• a stand-in for the destroyer god in polytheistic religions (such as the Hindu divinity Kali). The feeding arm and the hydraulic jaws suggest a powerful (and hungry) being that must be propitiated, like the Minotaur. This seems to play on our deep-seated fear of becoming someone else’s lunch (and the unintentionally terrifying promise of overbearing Jewish grandparents that “Oy, I could eat you!” which their diminutive descendant may not realise is actually metaphorical)
The car crusher is invariably stopped at the very last moment by the hero (literally) putting a spanner in the works. (A device used in countless Hollywood films, including perhaps most memorably the Coen Brother’s Art Deco critique of American capitalism, The Hudsucker Proxy.) The gears crunch, the grinding jaws are suspended in a quivering, twitching vibrato that lasts just long enough for the potential victim to escape, followed immediately by the resumption of the screeching and growling of metal against metal (although with a slightly different twist in The Hudsucker Proxy – watch the DVD). Just so with the economic recovery, the anticipated resumption of business as normal – the newly-lubricated wheels of industry are starting to turn again. Capitalism may be a bad thing but the effects of a financial system coming to a halting, crunching end (with little sign of a revolution to follow) seem a lot worse. (Perhaps a case of the devil you know…).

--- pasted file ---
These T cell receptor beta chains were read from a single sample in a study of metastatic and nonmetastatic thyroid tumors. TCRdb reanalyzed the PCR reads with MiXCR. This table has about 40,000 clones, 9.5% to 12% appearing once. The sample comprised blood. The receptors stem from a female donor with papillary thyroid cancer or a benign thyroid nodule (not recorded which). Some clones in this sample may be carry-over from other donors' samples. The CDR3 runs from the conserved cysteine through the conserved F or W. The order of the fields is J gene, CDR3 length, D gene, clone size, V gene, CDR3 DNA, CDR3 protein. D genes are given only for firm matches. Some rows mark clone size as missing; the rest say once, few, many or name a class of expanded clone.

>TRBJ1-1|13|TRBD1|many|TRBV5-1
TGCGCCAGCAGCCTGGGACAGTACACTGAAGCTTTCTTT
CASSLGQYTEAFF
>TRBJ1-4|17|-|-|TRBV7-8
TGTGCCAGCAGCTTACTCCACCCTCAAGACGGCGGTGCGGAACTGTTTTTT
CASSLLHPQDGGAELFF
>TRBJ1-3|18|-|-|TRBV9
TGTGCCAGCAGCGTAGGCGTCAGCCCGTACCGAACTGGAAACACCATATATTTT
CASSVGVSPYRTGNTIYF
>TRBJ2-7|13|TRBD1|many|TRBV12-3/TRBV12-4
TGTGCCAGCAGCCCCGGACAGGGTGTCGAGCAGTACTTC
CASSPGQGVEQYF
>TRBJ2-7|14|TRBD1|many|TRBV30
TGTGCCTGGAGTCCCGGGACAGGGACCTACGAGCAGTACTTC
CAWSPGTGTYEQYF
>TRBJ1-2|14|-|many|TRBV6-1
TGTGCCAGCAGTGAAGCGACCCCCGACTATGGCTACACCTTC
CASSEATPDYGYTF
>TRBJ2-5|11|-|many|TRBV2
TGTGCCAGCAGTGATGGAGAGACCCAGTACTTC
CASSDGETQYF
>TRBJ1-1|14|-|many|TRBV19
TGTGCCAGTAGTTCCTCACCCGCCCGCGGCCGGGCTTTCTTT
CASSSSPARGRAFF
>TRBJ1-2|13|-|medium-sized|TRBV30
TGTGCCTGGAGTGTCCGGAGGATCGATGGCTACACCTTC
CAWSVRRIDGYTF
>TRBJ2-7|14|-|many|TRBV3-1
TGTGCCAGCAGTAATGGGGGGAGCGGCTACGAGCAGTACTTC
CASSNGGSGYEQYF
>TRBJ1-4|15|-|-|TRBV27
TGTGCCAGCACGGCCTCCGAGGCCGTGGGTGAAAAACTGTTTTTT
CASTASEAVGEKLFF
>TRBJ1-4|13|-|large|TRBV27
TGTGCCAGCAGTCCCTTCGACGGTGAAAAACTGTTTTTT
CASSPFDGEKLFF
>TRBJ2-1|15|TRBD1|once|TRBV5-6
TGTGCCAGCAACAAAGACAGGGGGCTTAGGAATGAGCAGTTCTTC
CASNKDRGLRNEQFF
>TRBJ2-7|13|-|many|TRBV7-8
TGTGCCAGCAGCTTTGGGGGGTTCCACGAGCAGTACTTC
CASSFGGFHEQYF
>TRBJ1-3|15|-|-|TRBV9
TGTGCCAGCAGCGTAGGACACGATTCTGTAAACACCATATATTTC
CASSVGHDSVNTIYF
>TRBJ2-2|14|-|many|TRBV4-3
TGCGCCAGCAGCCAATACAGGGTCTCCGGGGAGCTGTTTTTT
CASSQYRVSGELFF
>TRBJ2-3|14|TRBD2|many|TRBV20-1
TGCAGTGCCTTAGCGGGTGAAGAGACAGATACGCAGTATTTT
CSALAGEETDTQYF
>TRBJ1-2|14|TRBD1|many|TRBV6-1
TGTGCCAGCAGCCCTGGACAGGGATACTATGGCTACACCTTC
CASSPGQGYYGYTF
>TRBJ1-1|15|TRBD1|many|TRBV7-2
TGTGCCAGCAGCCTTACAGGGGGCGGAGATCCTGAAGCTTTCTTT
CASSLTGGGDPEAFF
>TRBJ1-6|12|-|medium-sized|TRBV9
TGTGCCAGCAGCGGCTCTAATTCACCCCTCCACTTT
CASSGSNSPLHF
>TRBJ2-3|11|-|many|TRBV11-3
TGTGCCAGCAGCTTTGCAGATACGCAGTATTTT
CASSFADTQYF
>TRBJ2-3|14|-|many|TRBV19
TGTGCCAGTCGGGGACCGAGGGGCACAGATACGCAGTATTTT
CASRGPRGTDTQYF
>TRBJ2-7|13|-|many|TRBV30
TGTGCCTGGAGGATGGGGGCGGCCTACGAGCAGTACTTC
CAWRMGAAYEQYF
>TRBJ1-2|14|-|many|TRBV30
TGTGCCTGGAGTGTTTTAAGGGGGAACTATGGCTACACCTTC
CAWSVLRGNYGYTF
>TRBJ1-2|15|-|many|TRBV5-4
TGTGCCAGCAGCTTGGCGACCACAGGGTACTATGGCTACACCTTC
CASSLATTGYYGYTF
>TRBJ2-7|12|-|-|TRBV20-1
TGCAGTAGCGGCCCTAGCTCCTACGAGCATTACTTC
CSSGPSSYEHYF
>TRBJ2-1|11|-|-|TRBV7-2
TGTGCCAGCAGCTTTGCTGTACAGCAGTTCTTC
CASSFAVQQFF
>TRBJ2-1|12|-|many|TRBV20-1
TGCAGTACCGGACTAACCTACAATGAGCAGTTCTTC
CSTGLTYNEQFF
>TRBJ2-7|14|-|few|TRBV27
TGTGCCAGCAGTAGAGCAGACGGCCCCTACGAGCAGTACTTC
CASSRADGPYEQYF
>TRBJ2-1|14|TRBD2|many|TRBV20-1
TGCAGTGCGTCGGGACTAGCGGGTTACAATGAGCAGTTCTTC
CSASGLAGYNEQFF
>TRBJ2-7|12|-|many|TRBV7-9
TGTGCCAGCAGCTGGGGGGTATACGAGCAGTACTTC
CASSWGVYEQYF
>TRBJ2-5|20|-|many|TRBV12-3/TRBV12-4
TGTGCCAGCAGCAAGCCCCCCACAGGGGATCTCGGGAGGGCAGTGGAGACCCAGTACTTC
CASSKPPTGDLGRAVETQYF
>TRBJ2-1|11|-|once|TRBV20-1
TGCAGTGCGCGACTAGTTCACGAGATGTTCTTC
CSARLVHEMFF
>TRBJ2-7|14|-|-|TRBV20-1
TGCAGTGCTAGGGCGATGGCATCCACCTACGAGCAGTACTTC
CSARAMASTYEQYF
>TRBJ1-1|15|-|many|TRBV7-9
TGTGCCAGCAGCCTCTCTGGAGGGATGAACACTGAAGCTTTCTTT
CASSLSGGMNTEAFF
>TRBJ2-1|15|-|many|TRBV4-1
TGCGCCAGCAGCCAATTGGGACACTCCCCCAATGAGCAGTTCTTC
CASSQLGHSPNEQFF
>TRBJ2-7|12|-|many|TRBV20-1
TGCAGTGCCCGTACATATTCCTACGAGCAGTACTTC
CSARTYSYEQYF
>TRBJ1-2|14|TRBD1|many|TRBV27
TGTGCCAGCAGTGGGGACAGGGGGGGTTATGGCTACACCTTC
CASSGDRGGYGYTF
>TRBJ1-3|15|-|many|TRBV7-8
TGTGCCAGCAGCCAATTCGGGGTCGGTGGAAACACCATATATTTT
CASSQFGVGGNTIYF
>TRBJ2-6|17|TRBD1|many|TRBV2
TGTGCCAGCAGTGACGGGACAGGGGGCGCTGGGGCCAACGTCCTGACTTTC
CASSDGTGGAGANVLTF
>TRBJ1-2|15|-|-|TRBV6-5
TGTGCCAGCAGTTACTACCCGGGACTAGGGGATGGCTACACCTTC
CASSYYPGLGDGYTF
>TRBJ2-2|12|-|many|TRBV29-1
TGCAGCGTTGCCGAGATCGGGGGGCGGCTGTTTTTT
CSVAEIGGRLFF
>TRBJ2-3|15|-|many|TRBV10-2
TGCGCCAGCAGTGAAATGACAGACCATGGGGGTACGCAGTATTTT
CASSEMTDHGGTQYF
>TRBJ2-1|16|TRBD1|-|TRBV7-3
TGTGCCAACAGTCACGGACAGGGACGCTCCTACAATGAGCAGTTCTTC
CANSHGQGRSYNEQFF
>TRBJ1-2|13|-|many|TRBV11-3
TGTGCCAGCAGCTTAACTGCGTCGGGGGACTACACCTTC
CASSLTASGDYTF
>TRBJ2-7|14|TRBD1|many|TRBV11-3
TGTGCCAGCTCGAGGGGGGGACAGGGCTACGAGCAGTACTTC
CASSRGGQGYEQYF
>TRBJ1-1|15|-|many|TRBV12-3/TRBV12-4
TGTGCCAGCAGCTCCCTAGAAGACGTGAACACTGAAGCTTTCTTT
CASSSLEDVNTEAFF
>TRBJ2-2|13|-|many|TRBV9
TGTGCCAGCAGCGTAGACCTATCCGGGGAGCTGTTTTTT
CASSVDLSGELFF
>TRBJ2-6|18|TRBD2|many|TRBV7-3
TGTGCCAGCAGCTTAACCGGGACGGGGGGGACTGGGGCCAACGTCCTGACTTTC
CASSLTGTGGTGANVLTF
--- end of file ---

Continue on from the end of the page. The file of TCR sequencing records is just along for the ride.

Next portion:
On a final alimentary (food) note, the word crunch in Anglo-Saxon FMCG (Fast-Moving Consumer Goods) marketing seems reserved for products made from nuts (including crunchy peanut butter) or for (sweet) biscuits. It is not normally applied to savoury things, such as crisps (patatine), which, however, in Italian are considered “croccante” (crunchy). Crisp in English suggests a certain brittleness of texture, while crunchy implies that something would bear at least several bites – i.e. it would have a certain durability or resistance (like a nut) not present in something as insubstantial as a crisp.

Thursday, 11 March 2010

Life in Italy and in the UK: some differences (1) Appearance

I have now been living in Milan for almost two years so I’ve had many opportunties to compare life in Italy with that in the UK. Some of the differences are obvious (orange trams v red buses, for example), while some are more subtle and take a while to appreciate fully, such as the varying attitudes towards authority, public institutions and figures – and, of course, religion – between the two countries.

Living in a foreign country you become an observer of the people you see every day, a sort of amateur social anthropologist, so I suppose most of the differences between living in Britain and living in Italy are simply due to the fact that most people here are Italian. Consequently, it’s impossible to separate living in Italy from the fact of being surrounded by Italians (and, of course, not being Italian yourself).